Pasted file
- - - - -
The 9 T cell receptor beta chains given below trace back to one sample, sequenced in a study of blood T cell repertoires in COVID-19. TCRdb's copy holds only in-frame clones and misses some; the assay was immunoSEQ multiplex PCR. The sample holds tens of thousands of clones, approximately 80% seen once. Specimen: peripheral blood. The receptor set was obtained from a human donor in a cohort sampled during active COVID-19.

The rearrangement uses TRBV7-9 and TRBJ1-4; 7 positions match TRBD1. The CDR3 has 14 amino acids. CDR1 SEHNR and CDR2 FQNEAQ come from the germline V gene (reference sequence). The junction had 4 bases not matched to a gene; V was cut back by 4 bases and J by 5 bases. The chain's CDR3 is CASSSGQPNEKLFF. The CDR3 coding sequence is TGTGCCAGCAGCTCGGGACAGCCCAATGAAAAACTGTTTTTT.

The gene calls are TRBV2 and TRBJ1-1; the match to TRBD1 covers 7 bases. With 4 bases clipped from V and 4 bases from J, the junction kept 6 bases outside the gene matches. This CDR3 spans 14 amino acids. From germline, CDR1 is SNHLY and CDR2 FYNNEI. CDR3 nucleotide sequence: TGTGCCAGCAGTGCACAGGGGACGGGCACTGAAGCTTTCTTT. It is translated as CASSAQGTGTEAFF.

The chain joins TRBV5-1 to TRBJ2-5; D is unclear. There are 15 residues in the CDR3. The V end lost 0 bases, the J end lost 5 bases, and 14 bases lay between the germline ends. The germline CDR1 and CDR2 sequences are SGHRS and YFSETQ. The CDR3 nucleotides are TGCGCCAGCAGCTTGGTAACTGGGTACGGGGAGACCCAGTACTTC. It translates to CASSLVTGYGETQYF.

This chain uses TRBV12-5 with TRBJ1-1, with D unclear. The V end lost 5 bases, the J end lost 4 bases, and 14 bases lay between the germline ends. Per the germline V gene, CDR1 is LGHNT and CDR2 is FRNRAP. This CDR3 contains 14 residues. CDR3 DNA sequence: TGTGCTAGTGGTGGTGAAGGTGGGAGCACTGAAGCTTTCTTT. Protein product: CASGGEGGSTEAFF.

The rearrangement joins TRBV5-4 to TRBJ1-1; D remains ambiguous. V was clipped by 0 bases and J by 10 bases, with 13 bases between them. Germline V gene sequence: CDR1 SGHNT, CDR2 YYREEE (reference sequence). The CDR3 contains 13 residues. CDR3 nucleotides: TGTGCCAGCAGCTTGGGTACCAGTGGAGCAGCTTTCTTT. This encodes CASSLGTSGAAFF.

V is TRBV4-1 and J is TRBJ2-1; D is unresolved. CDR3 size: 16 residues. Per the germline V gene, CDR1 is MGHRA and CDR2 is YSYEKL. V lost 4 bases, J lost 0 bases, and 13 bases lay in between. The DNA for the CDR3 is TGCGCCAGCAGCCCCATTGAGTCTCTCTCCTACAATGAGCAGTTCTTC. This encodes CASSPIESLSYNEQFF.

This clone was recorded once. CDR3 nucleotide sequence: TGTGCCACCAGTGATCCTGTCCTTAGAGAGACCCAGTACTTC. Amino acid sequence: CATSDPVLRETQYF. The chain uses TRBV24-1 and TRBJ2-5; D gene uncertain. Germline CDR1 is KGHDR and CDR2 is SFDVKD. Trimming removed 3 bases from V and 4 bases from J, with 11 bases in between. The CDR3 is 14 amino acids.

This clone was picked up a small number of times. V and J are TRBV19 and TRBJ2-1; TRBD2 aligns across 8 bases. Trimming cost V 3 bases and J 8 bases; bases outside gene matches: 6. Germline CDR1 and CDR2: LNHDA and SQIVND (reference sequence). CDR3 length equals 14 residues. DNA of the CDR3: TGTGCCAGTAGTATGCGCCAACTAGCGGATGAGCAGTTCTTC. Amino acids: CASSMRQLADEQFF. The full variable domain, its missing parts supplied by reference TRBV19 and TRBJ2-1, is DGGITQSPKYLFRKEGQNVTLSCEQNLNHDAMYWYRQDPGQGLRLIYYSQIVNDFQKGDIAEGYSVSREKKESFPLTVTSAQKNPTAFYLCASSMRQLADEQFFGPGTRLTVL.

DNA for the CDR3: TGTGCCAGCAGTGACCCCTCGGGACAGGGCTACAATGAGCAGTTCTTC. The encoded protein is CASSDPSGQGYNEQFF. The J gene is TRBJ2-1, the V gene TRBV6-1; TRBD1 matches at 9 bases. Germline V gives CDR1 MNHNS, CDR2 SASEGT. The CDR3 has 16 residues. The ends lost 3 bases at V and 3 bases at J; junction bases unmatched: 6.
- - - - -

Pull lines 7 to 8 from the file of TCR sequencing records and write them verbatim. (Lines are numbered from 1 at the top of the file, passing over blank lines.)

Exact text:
V is TRBV4-1 and J is TRBJ2-1; D is unresolved. CDR3 size: 16 residues. Per the germline V gene, CDR1 is MGHRA and CDR2 is YSYEKL. V lost 4 bases, J lost 0 bases, and 13 bases lay in between. The DNA for the CDR3 is TGCGCCAGCAGCCCCATTGAGTCTCTCTCCTACAATGAGCAGTTCTTC. This encodes CASSPIESLSYNEQFF.

This clone was recorded once. CDR3 nucleotide sequence: TGTGCCACCAGTGATCCTGTCCTTAGAGAGACCCAGTACTTC. Amino acid sequence: CATSDPVLRETQYF. The chain uses TRBV24-1 and TRBJ2-5; D gene uncertain. Germline CDR1 is KGHDR and CDR2 is SFDVKD. Trimming removed 3 bases from V and 4 bases from J, with 11 bases in between. The CDR3 is 14 amino acids.